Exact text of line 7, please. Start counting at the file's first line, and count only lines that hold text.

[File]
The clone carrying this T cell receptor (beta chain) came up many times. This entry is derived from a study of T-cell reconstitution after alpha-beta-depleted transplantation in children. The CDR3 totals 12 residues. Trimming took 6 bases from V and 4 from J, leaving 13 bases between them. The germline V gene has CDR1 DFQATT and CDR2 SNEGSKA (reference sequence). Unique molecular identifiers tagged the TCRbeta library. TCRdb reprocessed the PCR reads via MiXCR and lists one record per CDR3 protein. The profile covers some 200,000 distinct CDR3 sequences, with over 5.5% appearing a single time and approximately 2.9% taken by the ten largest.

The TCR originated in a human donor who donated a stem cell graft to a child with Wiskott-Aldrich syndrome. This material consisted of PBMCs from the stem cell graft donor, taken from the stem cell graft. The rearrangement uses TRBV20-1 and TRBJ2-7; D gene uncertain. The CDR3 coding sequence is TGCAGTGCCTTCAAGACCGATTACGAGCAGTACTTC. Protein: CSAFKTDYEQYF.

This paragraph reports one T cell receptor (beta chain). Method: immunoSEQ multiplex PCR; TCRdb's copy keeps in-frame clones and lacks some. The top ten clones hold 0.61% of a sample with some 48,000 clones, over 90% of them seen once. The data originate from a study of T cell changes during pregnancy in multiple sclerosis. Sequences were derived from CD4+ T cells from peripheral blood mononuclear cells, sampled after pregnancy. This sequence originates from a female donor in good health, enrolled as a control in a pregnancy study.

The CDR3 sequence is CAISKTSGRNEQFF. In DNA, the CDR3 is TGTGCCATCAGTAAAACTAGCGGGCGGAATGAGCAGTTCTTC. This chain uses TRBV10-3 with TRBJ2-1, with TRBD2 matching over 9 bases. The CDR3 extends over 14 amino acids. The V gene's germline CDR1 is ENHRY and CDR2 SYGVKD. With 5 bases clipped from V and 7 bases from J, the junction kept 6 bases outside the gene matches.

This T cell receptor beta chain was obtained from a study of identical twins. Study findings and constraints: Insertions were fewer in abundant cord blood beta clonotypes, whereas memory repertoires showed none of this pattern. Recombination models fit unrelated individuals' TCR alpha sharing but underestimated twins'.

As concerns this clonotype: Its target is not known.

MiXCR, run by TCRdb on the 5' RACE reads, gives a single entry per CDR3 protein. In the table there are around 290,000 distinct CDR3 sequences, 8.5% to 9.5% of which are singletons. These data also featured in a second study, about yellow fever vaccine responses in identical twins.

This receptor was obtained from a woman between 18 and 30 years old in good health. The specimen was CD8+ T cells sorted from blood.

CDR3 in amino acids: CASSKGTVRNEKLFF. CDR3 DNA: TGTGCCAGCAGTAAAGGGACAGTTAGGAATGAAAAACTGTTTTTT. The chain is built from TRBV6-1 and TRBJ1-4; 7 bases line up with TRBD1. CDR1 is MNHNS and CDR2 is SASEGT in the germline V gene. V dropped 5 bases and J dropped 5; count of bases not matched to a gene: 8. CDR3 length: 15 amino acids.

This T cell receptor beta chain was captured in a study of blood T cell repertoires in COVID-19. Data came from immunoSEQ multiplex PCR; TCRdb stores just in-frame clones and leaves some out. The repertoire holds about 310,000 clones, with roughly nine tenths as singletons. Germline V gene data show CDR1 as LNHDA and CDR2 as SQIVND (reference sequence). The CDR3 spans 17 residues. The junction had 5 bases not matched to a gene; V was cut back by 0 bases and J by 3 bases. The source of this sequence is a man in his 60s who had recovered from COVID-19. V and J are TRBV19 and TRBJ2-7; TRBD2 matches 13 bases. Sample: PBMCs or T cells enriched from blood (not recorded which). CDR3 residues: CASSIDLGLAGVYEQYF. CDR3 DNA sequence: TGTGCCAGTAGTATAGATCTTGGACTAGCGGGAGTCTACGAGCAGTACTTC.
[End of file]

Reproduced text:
MiXCR, run by TCRdb on the 5' RACE reads, gives a single entry per CDR3 protein. In the table there are around 290,000 distinct CDR3 sequences, 8.5% to 9.5% of which are singletons. These data also featured in a second study, about yellow fever vaccine responses in identical twins.